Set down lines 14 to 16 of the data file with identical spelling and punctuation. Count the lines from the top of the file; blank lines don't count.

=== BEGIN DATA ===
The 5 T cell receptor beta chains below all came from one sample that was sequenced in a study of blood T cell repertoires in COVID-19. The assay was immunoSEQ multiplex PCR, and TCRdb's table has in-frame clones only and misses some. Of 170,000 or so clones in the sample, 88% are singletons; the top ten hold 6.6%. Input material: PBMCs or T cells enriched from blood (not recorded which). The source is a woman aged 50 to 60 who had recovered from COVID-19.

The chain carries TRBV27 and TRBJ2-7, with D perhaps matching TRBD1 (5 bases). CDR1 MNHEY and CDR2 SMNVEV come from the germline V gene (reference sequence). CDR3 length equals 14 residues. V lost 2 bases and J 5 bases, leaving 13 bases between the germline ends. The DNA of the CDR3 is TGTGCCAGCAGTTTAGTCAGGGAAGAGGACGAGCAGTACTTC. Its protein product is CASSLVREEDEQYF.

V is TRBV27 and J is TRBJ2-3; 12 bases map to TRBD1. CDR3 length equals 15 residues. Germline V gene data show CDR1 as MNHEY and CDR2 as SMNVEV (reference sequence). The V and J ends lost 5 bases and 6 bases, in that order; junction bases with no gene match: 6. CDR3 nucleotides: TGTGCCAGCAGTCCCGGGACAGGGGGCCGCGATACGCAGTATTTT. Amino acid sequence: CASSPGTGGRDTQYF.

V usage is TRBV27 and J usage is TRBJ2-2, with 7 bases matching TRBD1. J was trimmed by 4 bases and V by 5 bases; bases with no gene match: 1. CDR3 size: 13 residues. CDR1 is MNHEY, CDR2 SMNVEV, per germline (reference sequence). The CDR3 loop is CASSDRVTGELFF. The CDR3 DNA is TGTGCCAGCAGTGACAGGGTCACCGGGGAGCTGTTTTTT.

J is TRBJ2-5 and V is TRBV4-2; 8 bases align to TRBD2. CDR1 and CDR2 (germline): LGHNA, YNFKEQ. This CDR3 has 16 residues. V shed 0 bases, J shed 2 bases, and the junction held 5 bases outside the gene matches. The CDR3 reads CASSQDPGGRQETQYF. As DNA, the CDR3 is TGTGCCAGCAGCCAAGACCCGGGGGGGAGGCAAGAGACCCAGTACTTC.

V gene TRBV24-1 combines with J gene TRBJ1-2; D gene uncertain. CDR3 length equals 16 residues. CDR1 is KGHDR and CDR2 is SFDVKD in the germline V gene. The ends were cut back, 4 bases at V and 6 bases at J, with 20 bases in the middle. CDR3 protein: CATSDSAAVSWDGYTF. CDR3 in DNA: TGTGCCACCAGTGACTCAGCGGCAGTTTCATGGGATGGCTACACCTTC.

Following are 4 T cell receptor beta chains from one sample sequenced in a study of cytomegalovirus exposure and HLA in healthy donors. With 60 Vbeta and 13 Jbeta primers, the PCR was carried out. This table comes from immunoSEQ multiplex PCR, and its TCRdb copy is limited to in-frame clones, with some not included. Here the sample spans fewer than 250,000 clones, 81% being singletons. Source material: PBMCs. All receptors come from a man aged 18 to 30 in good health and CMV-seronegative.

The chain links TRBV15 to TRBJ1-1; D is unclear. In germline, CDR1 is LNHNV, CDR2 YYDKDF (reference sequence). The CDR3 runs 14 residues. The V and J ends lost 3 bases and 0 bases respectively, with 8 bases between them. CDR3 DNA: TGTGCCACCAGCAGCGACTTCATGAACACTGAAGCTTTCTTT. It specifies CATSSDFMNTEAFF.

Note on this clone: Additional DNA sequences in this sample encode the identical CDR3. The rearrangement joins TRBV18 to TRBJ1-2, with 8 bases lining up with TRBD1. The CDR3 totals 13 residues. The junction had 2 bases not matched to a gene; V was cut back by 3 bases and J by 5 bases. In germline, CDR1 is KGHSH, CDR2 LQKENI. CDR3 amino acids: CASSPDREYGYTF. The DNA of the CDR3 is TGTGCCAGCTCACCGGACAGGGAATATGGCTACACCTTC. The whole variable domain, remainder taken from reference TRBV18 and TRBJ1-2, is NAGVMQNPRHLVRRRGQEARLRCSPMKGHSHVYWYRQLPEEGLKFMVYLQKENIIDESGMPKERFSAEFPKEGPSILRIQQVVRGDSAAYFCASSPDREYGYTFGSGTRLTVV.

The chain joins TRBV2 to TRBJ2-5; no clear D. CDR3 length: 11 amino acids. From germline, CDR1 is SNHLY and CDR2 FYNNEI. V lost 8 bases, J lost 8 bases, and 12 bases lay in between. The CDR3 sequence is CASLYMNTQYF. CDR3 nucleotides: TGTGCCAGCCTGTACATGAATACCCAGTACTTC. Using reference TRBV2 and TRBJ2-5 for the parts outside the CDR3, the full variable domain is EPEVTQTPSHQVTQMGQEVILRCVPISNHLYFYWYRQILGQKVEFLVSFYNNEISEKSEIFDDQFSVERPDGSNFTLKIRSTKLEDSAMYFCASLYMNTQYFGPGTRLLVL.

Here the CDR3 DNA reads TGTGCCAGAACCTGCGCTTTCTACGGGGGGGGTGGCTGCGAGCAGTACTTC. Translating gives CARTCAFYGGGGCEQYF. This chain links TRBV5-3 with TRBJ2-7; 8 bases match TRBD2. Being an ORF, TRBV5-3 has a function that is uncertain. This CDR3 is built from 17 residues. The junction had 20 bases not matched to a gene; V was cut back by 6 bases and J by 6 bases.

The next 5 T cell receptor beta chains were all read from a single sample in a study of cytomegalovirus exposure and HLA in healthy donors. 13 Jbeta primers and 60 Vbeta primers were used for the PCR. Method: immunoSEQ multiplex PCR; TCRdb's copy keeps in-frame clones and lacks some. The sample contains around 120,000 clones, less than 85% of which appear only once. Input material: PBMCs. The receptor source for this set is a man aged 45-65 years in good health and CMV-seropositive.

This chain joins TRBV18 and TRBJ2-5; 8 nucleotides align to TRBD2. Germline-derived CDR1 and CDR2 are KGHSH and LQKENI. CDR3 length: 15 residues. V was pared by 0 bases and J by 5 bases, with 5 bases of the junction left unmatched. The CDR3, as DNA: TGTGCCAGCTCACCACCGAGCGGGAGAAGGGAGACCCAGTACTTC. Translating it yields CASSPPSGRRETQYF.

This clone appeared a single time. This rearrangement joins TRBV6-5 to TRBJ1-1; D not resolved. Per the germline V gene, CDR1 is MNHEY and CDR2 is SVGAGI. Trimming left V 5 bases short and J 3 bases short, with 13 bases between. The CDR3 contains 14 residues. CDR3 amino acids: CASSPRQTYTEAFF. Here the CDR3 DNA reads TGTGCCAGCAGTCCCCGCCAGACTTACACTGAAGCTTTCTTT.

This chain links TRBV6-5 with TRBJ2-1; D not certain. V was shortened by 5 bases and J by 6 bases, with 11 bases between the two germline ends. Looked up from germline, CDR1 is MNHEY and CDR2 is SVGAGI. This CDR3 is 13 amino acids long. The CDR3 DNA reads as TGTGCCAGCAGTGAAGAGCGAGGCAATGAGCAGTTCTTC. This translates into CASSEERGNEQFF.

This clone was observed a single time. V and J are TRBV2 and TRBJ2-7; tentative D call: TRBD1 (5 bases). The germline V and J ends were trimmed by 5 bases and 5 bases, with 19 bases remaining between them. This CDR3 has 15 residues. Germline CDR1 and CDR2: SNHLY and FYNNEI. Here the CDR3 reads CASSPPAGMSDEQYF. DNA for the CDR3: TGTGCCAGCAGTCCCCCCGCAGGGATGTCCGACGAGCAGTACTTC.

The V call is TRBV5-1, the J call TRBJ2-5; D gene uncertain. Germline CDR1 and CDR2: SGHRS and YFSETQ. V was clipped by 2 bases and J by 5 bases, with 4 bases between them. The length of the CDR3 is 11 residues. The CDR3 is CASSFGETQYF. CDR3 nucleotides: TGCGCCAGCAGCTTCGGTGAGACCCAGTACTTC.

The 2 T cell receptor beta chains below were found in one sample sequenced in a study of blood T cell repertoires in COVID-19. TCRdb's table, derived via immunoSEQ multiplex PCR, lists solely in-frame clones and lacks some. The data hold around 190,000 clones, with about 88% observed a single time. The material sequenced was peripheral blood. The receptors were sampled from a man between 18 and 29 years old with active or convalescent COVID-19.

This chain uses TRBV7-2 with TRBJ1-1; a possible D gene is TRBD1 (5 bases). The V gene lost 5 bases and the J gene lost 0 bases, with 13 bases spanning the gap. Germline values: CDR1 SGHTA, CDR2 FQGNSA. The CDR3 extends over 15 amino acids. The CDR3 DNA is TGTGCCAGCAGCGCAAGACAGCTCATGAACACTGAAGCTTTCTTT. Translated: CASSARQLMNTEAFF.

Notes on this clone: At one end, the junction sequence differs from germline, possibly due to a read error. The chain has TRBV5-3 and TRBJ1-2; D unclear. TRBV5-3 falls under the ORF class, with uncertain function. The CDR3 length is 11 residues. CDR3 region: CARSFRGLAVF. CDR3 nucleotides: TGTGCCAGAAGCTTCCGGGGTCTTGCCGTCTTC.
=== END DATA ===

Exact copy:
This clone appeared a single time. This rearrangement joins TRBV6-5 to TRBJ1-1; D not resolved. Per the germline V gene, CDR1 is MNHEY and CDR2 is SVGAGI. Trimming left V 5 bases short and J 3 bases short, with 13 bases between. The CDR3 contains 14 residues. CDR3 amino acids: CASSPRQTYTEAFF. Here the CDR3 DNA reads TGTGCCAGCAGTCCCCGCCAGACTTACACTGAAGCTTTCTTT.

This chain links TRBV6-5 with TRBJ2-1; D not certain. V was shortened by 5 bases and J by 6 bases, with 11 bases between the two germline ends. Looked up from germline, CDR1 is MNHEY and CDR2 is SVGAGI. This CDR3 is 13 amino acids long. The CDR3 DNA reads as TGTGCCAGCAGTGAAGAGCGAGGCAATGAGCAGTTCTTC. This translates into CASSEERGNEQFF.

This clone was observed a single time. V and J are TRBV2 and TRBJ2-7; tentative D call: TRBD1 (5 bases). The germline V and J ends were trimmed by 5 bases and 5 bases, with 19 bases remaining between them. This CDR3 has 15 residues. Germline CDR1 and CDR2: SNHLY and FYNNEI. Here the CDR3 reads CASSPPAGMSDEQYF. DNA for the CDR3: TGTGCCAGCAGTCCCCCCGCAGGGATGTCCGACGAGCAGTACTTC.